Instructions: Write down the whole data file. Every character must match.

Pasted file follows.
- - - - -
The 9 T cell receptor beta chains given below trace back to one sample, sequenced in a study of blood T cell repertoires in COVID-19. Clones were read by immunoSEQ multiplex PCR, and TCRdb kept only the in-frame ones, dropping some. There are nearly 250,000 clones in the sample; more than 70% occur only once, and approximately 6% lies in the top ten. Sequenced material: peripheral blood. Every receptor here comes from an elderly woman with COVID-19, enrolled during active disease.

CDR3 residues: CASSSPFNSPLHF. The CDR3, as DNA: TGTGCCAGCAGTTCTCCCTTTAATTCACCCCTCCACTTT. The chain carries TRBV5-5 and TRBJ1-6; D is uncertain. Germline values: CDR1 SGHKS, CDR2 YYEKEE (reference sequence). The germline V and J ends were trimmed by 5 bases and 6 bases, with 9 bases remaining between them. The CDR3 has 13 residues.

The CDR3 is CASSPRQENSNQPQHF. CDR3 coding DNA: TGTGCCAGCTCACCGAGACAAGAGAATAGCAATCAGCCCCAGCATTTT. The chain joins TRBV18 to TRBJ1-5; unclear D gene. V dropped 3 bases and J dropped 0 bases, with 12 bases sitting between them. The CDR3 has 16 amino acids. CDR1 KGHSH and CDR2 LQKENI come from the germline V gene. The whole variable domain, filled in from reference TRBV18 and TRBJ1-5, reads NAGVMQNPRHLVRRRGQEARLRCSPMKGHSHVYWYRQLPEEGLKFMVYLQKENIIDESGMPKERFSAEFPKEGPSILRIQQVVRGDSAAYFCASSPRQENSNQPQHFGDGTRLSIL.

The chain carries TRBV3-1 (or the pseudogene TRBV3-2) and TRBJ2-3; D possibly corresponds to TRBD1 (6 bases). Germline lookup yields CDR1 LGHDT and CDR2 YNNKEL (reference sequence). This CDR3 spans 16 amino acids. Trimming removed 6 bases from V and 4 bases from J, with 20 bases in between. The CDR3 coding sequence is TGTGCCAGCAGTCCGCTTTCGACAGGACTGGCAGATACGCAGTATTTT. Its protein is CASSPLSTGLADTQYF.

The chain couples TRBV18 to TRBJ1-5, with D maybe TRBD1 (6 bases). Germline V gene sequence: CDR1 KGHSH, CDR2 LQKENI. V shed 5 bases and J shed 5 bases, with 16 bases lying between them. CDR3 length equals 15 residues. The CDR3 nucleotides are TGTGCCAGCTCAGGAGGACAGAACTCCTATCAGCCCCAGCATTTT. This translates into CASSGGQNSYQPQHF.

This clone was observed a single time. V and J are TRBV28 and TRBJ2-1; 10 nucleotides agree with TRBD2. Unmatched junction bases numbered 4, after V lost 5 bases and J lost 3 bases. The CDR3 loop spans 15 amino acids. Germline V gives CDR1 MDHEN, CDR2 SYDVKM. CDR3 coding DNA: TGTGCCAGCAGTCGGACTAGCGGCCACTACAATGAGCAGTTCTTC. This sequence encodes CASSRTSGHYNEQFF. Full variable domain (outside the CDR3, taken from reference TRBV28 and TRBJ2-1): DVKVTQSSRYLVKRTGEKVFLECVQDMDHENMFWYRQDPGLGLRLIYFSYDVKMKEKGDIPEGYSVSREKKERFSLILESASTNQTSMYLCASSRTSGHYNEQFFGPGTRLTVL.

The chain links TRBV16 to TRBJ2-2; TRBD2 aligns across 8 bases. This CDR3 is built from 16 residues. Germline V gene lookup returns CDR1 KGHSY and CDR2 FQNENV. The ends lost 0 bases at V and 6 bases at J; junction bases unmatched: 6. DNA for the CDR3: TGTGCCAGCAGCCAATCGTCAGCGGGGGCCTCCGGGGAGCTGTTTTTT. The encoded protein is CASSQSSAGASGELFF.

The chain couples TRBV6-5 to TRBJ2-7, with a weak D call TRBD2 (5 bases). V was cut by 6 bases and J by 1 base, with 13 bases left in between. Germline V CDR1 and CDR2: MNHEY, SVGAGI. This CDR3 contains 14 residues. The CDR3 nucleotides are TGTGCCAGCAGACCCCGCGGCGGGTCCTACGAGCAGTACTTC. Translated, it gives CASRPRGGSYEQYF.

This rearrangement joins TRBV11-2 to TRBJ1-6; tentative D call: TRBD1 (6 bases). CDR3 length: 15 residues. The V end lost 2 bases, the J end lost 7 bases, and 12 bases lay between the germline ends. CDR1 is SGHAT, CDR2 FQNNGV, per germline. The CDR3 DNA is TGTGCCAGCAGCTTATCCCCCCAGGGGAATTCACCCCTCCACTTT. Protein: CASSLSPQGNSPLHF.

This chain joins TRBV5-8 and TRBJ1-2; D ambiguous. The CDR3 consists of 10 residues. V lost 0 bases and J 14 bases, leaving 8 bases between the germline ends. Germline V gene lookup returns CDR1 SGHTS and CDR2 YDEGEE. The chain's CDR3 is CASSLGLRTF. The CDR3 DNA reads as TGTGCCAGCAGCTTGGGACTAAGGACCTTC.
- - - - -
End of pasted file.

The 9 T cell receptor beta chains given below trace back to one sample, sequenced in a study of blood T cell repertoires in COVID-19. Clones were read by immunoSEQ multiplex PCR, and TCRdb kept only the in-frame ones, dropping some. There are nearly 250,000 clones in the sample; more than 70% occur only once, and approximately 6% lies in the top ten. Sequenced material: peripheral blood. Every receptor here comes from an elderly woman with COVID-19, enrolled during active disease.

CDR3 residues: CASSSPFNSPLHF. The CDR3, as DNA: TGTGCCAGCAGTTCTCCCTTTAATTCACCCCTCCACTTT. The chain carries TRBV5-5 and TRBJ1-6; D is uncertain. Germline values: CDR1 SGHKS, CDR2 YYEKEE (reference sequence). The germline V and J ends were trimmed by 5 bases and 6 bases, with 9 bases remaining between them. The CDR3 has 13 residues.

The CDR3 is CASSPRQENSNQPQHF. CDR3 coding DNA: TGTGCCAGCTCACCGAGACAAGAGAATAGCAATCAGCCCCAGCATTTT. The chain joins TRBV18 to TRBJ1-5; unclear D gene. V dropped 3 bases and J dropped 0 bases, with 12 bases sitting between them. The CDR3 has 16 amino acids. CDR1 KGHSH and CDR2 LQKENI come from the germline V gene. The whole variable domain, filled in from reference TRBV18 and TRBJ1-5, reads NAGVMQNPRHLVRRRGQEARLRCSPMKGHSHVYWYRQLPEEGLKFMVYLQKENIIDESGMPKERFSAEFPKEGPSILRIQQVVRGDSAAYFCASSPRQENSNQPQHFGDGTRLSIL.

The chain carries TRBV3-1 (or the pseudogene TRBV3-2) and TRBJ2-3; D possibly corresponds to TRBD1 (6 bases). Germline lookup yields CDR1 LGHDT and CDR2 YNNKEL (reference sequence). This CDR3 spans 16 amino acids. Trimming removed 6 bases from V and 4 bases from J, with 20 bases in between. The CDR3 coding sequence is TGTGCCAGCAGTCCGCTTTCGACAGGACTGGCAGATACGCAGTATTTT. Its protein is CASSPLSTGLADTQYF.

The chain couples TRBV18 to TRBJ1-5, with D maybe TRBD1 (6 bases). Germline V gene sequence: CDR1 KGHSH, CDR2 LQKENI. V shed 5 bases and J shed 5 bases, with 16 bases lying between them. CDR3 length equals 15 residues. The CDR3 nucleotides are TGTGCCAGCTCAGGAGGACAGAACTCCTATCAGCCCCAGCATTTT. This translates into CASSGGQNSYQPQHF.

This clone was observed a single time. V and J are TRBV28 and TRBJ2-1; 10 nucleotides agree with TRBD2. Unmatched junction bases numbered 4, after V lost 5 bases and J lost 3 bases. The CDR3 loop spans 15 amino acids. Germline V gives CDR1 MDHEN, CDR2 SYDVKM. CDR3 coding DNA: TGTGCCAGCAGTCGGACTAGCGGCCACTACAATGAGCAGTTCTTC. This sequence encodes CASSRTSGHYNEQFF. Full variable domain (outside the CDR3, taken from reference TRBV28 and TRBJ2-1): DVKVTQSSRYLVKRTGEKVFLECVQDMDHENMFWYRQDPGLGLRLIYFSYDVKMKEKGDIPEGYSVSREKKERFSLILESASTNQTSMYLCASSRTSGHYNEQFFGPGTRLTVL.

The chain links TRBV16 to TRBJ2-2; TRBD2 aligns across 8 bases. This CDR3 is built from 16 residues. Germline V gene lookup returns CDR1 KGHSY and CDR2 FQNENV. The ends lost 0 bases at V and 6 bases at J; junction bases unmatched: 6. DNA for the CDR3: TGTGCCAGCAGCCAATCGTCAGCGGGGGCCTCCGGGGAGCTGTTTTTT. The encoded protein is CASSQSSAGASGELFF.

The chain couples TRBV6-5 to TRBJ2-7, with a weak D call TRBD2 (5 bases). V was cut by 6 bases and J by 1 base, with 13 bases left in between. Germline V CDR1 and CDR2: MNHEY, SVGAGI. This CDR3 contains 14 residues. The CDR3 nucleotides are TGTGCCAGCAGACCCCGCGGCGGGTCCTACGAGCAGTACTTC. Translated, it gives CASRPRGGSYEQYF.

This rearrangement joins TRBV11-2 to TRBJ1-6; tentative D call: TRBD1 (6 bases). CDR3 length: 15 residues. The V end lost 2 bases, the J end lost 7 bases, and 12 bases lay between the germline ends. CDR1 is SGHAT, CDR2 FQNNGV, per germline. The CDR3 DNA is TGTGCCAGCAGCTTATCCCCCCAGGGGAATTCACCCCTCCACTTT. Protein: CASSLSPQGNSPLHF.

This chain joins TRBV5-8 and TRBJ1-2; D ambiguous. The CDR3 consists of 10 residues. V lost 0 bases and J 14 bases, leaving 8 bases between the germline ends. Germline V gene lookup returns CDR1 SGHTS and CDR2 YDEGEE. The chain's CDR3 is CASSLGLRTF. The CDR3 DNA reads as TGTGCCAGCAGCTTGGGACTAAGGACCTTC.